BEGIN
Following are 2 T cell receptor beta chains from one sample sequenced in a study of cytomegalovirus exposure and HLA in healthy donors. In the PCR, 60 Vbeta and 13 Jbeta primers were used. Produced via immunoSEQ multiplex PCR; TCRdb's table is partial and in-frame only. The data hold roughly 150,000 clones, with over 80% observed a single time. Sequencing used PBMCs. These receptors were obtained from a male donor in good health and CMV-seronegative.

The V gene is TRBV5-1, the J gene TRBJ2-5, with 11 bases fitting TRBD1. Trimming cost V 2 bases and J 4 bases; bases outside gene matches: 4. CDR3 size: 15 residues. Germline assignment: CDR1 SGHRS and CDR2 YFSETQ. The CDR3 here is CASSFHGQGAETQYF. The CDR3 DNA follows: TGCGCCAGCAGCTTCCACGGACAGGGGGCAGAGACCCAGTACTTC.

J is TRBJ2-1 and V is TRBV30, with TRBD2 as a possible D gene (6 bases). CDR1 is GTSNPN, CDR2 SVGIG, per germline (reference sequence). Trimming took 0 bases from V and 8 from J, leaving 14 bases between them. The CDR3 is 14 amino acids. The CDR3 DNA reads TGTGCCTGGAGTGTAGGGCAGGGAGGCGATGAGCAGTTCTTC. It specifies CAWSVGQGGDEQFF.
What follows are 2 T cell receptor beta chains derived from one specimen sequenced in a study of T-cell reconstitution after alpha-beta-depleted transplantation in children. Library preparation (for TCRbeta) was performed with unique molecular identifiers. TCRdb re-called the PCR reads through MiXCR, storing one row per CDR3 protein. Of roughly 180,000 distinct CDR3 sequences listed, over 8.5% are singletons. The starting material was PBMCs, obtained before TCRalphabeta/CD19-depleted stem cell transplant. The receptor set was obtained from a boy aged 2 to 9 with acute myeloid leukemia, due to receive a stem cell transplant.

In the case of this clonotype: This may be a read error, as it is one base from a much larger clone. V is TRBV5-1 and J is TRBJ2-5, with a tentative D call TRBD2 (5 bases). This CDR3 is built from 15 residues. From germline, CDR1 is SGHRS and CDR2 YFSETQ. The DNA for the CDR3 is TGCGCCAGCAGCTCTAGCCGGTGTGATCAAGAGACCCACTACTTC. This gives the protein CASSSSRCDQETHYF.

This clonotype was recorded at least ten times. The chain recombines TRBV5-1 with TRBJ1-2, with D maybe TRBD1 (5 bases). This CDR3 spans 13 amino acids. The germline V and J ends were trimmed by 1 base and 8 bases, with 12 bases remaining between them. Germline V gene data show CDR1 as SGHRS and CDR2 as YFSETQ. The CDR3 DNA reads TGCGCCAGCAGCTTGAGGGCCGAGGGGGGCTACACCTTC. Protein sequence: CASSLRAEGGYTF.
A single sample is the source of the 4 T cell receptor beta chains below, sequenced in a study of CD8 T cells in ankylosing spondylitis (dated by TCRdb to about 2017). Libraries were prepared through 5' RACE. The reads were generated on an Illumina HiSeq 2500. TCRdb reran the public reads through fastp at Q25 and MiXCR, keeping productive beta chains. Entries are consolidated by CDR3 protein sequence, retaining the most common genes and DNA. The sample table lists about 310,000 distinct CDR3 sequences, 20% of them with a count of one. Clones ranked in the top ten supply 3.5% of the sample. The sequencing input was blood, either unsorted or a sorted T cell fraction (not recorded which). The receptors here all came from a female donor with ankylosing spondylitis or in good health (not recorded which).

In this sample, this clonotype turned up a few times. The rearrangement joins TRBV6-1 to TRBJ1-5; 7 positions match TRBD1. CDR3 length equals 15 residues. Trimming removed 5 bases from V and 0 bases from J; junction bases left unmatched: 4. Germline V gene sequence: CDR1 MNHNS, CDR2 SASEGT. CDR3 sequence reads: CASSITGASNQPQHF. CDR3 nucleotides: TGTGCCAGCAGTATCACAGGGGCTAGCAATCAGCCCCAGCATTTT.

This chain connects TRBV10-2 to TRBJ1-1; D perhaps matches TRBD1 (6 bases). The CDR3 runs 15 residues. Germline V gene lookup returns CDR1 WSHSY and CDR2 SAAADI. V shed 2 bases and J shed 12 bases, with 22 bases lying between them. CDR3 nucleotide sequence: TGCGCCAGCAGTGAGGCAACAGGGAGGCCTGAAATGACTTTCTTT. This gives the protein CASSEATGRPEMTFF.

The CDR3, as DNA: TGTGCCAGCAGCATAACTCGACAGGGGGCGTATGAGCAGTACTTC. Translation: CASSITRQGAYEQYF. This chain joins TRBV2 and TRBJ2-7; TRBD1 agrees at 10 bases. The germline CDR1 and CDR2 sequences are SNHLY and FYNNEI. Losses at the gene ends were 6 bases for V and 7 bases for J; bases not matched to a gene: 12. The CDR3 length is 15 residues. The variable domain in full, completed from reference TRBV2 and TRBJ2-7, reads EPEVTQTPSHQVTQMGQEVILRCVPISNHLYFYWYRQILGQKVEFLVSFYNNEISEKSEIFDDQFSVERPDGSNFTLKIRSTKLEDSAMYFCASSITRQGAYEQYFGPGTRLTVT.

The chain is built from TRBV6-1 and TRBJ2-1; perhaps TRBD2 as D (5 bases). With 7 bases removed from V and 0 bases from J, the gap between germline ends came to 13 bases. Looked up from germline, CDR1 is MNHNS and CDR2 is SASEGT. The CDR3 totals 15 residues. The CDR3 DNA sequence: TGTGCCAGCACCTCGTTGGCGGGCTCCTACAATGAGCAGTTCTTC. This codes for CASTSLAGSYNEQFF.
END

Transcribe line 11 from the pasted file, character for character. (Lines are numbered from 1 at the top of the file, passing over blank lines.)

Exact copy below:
The chain is built from TRBV6-1 and TRBJ2-1; perhaps TRBD2 as D (5 bases). With 7 bases removed from V and 0 bases from J, the gap between germline ends came to 13 bases. Looked up from germline, CDR1 is MNHNS and CDR2 is SASEGT. The CDR3 totals 15 residues. The CDR3 DNA sequence: TGTGCCAGCACCTCGTTGGCGGGCTCCTACAATGAGCAGTTCTTC. This codes for CASTSLAGSYNEQFF.